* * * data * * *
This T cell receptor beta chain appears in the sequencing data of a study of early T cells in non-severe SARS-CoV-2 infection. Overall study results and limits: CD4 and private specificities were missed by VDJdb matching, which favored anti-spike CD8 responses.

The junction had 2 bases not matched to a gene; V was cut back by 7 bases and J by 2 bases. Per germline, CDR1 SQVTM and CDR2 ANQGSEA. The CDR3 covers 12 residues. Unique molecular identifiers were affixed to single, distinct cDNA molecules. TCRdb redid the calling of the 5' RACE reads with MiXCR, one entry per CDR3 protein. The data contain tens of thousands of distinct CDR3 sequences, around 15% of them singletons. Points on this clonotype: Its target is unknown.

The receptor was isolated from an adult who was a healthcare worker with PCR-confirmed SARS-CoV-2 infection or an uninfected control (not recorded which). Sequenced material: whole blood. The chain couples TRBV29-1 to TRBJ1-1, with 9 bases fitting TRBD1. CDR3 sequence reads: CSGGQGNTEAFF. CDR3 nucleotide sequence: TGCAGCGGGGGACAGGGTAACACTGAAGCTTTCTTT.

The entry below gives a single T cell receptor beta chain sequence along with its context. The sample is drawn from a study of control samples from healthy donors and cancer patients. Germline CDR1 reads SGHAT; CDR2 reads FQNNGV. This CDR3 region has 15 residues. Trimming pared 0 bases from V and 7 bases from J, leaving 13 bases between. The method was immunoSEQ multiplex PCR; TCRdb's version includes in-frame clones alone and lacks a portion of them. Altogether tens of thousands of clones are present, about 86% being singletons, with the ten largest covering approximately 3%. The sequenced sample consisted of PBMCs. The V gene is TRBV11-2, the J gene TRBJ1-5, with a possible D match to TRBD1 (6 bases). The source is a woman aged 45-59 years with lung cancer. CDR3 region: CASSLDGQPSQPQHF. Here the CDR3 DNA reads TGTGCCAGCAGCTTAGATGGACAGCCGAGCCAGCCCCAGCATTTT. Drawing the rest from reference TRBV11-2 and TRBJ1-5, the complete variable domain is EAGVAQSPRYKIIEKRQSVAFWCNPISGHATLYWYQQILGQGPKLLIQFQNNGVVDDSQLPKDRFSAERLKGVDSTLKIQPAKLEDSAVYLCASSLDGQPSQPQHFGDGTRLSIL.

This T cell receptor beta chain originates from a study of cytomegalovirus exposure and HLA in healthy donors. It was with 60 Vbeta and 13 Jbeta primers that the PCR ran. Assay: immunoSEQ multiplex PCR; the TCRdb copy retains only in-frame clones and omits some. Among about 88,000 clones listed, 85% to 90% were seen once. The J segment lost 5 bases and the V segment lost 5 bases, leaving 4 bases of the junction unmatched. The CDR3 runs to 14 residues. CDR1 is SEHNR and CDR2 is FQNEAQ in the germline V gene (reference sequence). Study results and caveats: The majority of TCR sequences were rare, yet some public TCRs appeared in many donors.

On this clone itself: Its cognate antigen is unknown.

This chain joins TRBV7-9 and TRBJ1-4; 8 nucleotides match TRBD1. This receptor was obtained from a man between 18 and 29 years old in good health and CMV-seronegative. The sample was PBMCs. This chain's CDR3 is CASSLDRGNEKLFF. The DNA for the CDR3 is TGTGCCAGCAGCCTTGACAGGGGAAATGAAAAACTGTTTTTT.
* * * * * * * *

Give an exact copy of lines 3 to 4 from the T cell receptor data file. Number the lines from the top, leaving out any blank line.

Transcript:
The receptor was isolated from an adult who was a healthcare worker with PCR-confirmed SARS-CoV-2 infection or an uninfected control (not recorded which). Sequenced material: whole blood. The chain couples TRBV29-1 to TRBJ1-1, with 9 bases fitting TRBD1. CDR3 sequence reads: CSGGQGNTEAFF. CDR3 nucleotide sequence: TGCAGCGGGGGACAGGGTAACACTGAAGCTTTCTTT.

The entry below gives a single T cell receptor beta chain sequence along with its context. The sample is drawn from a study of control samples from healthy donors and cancer patients. Germline CDR1 reads SGHAT; CDR2 reads FQNNGV. This CDR3 region has 15 residues. Trimming pared 0 bases from V and 7 bases from J, leaving 13 bases between. The method was immunoSEQ multiplex PCR; TCRdb's version includes in-frame clones alone and lacks a portion of them. Altogether tens of thousands of clones are present, about 86% being singletons, with the ten largest covering approximately 3%. The sequenced sample consisted of PBMCs. The V gene is TRBV11-2, the J gene TRBJ1-5, with a possible D match to TRBD1 (6 bases). The source is a woman aged 45-59 years with lung cancer. CDR3 region: CASSLDGQPSQPQHF. Here the CDR3 DNA reads TGTGCCAGCAGCTTAGATGGACAGCCGAGCCAGCCCCAGCATTTT. Drawing the rest from reference TRBV11-2 and TRBJ1-5, the complete variable domain is EAGVAQSPRYKIIEKRQSVAFWCNPISGHATLYWYQQILGQGPKLLIQFQNNGVVDDSQLPKDRFSAERLKGVDSTLKIQPAKLEDSAVYLCASSLDGQPSQPQHFGDGTRLSIL.